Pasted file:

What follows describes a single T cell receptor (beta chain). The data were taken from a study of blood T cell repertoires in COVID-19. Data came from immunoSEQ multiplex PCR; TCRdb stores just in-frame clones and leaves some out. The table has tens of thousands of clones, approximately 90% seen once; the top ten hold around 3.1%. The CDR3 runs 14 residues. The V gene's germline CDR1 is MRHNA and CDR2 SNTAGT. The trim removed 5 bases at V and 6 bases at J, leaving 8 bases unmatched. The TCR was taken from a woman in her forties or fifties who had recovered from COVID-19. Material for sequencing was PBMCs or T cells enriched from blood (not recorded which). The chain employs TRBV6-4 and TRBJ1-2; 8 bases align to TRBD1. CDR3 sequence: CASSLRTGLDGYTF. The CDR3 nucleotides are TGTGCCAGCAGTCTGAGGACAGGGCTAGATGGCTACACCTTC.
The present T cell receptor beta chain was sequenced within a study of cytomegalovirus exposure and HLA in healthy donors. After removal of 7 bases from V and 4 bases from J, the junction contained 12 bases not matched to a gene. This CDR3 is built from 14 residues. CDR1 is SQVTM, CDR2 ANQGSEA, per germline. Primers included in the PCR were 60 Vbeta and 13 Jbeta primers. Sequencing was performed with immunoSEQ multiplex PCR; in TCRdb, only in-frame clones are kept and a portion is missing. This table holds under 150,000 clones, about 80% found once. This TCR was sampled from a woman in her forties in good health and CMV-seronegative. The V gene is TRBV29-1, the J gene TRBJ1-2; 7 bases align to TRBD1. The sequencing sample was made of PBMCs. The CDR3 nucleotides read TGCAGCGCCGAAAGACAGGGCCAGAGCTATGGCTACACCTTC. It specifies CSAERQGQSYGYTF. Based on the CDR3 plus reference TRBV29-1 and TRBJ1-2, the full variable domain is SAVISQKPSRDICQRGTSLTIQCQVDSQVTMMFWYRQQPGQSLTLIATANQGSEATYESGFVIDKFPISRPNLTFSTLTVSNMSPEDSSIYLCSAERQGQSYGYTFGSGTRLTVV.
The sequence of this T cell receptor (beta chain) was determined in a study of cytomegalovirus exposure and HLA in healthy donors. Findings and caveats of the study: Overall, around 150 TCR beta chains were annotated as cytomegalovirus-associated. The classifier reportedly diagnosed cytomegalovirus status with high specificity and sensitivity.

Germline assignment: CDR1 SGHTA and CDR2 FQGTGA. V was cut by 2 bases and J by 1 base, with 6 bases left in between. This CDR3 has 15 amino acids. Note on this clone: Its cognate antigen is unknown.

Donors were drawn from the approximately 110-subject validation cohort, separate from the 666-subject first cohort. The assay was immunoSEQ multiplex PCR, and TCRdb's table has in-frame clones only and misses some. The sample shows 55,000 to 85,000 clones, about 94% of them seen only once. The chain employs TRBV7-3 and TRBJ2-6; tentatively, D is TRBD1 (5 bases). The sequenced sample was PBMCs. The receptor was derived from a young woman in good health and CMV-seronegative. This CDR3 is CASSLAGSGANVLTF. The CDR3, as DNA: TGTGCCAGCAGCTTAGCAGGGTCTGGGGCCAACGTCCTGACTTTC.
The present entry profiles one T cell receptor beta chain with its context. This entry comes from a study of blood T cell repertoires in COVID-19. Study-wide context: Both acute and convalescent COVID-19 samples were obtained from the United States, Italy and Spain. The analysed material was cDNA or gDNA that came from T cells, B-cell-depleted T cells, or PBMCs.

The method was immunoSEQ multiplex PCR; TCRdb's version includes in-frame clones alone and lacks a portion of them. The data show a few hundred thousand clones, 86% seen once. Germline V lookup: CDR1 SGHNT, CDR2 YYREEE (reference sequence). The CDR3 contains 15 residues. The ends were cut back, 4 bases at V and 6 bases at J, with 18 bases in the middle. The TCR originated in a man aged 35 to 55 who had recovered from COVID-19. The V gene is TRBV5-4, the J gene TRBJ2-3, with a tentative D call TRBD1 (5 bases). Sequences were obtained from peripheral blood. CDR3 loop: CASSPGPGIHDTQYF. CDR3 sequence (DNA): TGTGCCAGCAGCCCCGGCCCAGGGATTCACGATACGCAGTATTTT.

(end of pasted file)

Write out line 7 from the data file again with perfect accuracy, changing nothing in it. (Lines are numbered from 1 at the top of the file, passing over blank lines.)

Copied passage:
The method was immunoSEQ multiplex PCR; TCRdb's version includes in-frame clones alone and lacks a portion of them. The data show a few hundred thousand clones, 86% seen once. Germline V lookup: CDR1 SGHNT, CDR2 YYREEE (reference sequence). The CDR3 contains 15 residues. The ends were cut back, 4 bases at V and 6 bases at J, with 18 bases in the middle. The TCR originated in a man aged 35 to 55 who had recovered from COVID-19. The V gene is TRBV5-4, the J gene TRBJ2-3, with a tentative D call TRBD1 (5 bases). Sequences were obtained from peripheral blood. CDR3 loop: CASSPGPGIHDTQYF. CDR3 sequence (DNA): TGTGCCAGCAGCCCCGGCCCAGGGATTCACGATACGCAGTATTTT.